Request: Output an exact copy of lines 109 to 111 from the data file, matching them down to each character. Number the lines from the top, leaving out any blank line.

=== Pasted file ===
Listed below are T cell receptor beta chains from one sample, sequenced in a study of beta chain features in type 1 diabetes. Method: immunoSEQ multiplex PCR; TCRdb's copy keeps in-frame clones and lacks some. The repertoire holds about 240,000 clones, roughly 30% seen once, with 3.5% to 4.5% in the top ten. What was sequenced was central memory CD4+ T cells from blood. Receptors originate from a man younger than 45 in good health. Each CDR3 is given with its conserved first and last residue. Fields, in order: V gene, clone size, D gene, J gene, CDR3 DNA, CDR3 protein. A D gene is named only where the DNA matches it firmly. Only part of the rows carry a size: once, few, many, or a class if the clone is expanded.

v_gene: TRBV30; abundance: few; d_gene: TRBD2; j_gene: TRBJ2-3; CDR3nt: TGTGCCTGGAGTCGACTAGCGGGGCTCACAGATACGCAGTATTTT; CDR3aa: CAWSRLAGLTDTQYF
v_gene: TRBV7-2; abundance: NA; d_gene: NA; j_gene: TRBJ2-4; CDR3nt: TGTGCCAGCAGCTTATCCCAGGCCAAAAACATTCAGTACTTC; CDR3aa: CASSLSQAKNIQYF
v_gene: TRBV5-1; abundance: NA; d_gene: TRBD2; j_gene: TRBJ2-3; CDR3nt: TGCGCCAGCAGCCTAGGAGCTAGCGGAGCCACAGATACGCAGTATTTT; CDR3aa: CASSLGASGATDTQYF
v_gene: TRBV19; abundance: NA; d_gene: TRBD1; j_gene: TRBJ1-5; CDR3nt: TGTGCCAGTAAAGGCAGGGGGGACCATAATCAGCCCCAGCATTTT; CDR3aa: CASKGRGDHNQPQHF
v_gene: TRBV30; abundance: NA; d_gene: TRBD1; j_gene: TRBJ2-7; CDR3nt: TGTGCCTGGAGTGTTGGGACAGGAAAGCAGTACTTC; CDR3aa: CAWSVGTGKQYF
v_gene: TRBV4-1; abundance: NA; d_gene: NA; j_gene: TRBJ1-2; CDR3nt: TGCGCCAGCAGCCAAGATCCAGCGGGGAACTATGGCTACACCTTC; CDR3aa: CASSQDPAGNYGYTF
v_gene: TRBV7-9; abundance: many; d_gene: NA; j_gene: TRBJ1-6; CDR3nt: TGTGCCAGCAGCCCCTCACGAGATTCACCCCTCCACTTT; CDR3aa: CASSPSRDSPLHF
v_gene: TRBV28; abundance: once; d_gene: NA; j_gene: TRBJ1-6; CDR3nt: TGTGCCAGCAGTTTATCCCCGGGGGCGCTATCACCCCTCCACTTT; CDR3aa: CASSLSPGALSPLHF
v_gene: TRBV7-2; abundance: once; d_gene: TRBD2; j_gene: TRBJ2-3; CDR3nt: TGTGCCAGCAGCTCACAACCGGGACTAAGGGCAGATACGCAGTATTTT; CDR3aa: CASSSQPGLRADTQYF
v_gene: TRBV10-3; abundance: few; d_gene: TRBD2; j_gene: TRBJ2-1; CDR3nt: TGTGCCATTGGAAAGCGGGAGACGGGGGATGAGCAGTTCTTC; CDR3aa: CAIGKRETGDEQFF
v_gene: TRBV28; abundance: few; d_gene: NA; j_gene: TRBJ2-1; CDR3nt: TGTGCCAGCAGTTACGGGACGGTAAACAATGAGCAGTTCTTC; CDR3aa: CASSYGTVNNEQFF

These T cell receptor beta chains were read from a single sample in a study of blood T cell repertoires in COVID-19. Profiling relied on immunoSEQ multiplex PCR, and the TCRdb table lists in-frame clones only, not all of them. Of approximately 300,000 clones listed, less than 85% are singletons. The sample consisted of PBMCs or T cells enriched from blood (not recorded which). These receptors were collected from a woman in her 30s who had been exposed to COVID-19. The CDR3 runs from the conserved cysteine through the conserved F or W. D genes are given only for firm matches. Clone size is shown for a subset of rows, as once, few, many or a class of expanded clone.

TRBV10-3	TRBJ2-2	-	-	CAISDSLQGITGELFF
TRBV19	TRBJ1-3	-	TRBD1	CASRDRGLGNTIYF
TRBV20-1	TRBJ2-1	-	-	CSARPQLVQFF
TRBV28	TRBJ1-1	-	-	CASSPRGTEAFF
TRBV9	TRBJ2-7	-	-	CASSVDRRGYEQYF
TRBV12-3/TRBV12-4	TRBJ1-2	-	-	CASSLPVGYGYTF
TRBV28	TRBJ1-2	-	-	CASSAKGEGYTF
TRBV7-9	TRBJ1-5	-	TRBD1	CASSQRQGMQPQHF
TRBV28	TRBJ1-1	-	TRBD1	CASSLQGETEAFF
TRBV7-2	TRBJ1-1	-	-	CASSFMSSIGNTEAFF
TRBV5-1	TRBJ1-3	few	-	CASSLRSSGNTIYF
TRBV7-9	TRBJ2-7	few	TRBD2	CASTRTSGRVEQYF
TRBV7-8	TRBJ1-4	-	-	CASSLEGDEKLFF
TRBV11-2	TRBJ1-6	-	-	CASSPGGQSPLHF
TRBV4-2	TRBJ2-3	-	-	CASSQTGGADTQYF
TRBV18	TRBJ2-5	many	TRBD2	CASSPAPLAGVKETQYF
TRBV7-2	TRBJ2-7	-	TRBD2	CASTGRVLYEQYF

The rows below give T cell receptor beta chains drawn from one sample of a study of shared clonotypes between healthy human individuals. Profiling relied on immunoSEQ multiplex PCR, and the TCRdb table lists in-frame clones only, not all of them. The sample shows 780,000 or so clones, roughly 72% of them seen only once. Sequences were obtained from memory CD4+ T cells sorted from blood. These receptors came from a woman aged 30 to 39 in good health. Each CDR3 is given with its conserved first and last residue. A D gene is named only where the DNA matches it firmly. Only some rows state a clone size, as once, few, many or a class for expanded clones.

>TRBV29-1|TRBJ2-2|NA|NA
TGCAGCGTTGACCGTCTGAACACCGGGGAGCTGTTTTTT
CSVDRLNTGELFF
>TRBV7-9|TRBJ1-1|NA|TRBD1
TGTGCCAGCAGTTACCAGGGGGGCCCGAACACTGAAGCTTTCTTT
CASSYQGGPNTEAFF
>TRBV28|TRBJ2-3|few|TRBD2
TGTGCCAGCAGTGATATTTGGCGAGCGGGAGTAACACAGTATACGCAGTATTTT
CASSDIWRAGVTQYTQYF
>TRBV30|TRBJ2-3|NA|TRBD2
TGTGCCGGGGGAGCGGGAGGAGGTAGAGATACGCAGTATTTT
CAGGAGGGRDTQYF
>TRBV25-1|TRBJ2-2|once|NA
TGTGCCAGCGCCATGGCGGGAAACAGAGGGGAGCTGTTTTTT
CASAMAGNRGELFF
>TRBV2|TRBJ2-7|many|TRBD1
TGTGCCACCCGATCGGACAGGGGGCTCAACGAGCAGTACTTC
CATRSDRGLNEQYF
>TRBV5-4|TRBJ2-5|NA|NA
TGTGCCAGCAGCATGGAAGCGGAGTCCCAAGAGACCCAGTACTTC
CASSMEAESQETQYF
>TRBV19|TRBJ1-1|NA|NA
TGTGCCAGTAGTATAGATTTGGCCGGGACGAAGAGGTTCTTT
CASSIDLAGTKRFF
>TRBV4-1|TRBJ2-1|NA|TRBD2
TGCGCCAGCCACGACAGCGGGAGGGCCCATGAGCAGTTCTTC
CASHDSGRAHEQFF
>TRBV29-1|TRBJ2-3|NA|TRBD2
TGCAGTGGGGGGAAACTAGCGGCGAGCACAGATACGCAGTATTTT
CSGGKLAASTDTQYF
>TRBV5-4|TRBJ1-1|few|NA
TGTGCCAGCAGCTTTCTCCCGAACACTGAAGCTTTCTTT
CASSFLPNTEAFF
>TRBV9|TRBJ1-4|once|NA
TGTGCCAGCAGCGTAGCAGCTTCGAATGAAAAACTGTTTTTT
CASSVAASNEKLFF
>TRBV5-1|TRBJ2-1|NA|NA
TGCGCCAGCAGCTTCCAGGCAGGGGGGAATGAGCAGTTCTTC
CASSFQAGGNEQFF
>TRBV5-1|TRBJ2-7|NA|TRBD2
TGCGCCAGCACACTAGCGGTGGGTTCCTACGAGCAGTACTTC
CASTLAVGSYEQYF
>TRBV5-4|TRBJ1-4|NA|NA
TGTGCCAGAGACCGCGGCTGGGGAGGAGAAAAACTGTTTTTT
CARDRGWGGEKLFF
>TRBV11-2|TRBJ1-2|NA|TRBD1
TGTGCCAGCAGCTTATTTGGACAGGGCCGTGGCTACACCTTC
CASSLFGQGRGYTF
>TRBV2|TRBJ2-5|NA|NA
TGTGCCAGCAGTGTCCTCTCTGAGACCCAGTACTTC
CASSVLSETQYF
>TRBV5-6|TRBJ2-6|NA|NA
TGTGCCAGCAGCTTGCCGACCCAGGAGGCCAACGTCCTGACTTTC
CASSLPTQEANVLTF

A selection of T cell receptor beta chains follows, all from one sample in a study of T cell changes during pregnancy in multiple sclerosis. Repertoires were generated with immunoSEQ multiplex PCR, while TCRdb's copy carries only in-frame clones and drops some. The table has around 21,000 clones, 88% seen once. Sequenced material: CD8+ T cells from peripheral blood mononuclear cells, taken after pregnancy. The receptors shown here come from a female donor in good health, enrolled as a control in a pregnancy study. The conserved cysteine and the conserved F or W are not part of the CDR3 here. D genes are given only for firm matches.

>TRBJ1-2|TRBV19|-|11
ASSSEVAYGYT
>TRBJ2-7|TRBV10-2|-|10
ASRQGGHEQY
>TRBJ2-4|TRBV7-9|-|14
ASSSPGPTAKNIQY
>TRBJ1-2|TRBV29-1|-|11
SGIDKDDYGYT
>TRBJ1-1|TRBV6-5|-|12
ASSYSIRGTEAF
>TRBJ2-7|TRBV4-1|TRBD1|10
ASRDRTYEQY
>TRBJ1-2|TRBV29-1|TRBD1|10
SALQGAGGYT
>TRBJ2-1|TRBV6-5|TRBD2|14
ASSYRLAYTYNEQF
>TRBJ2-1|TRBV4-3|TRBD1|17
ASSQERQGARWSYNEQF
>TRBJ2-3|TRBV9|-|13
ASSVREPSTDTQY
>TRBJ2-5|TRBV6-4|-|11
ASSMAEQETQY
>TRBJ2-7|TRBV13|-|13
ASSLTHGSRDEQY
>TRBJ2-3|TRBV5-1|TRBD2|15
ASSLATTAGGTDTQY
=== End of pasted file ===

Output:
>TRBJ2-7|TRBV13|-|13
ASSLTHGSRDEQY
>TRBJ2-3|TRBV5-1|TRBD2|15